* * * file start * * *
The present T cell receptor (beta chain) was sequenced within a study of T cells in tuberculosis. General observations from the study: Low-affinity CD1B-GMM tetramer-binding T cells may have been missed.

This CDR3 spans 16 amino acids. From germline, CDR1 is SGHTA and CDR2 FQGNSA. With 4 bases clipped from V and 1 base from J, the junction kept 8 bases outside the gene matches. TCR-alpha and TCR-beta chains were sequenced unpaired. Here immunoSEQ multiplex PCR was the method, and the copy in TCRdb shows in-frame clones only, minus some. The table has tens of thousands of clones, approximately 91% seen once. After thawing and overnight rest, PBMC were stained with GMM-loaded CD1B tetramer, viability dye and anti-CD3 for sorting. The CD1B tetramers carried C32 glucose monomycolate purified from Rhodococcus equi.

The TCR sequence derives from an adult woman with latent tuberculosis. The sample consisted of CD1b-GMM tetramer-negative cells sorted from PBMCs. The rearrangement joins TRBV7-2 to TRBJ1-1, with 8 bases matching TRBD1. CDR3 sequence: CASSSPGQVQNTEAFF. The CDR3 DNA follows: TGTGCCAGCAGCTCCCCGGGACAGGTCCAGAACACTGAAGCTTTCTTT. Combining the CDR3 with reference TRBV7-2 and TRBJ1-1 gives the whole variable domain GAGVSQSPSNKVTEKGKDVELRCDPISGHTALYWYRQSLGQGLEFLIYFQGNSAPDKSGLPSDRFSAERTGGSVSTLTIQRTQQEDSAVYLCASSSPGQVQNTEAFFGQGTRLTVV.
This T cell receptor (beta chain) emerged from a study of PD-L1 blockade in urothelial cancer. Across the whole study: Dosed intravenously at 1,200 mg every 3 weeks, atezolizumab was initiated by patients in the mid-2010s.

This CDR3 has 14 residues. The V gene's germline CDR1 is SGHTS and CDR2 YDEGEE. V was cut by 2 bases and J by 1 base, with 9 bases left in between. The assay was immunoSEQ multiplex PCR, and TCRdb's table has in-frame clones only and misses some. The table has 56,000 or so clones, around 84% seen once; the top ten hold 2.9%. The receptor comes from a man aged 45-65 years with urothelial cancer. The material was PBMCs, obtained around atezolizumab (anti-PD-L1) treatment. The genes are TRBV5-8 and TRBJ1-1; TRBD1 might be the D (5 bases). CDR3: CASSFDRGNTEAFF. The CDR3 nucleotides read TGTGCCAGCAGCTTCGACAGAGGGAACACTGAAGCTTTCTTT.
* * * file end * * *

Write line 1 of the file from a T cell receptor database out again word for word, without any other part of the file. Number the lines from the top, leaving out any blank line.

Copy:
The present T cell receptor (beta chain) was sequenced within a study of T cells in tuberculosis. General observations from the study: Low-affinity CD1B-GMM tetramer-binding T cells may have been missed.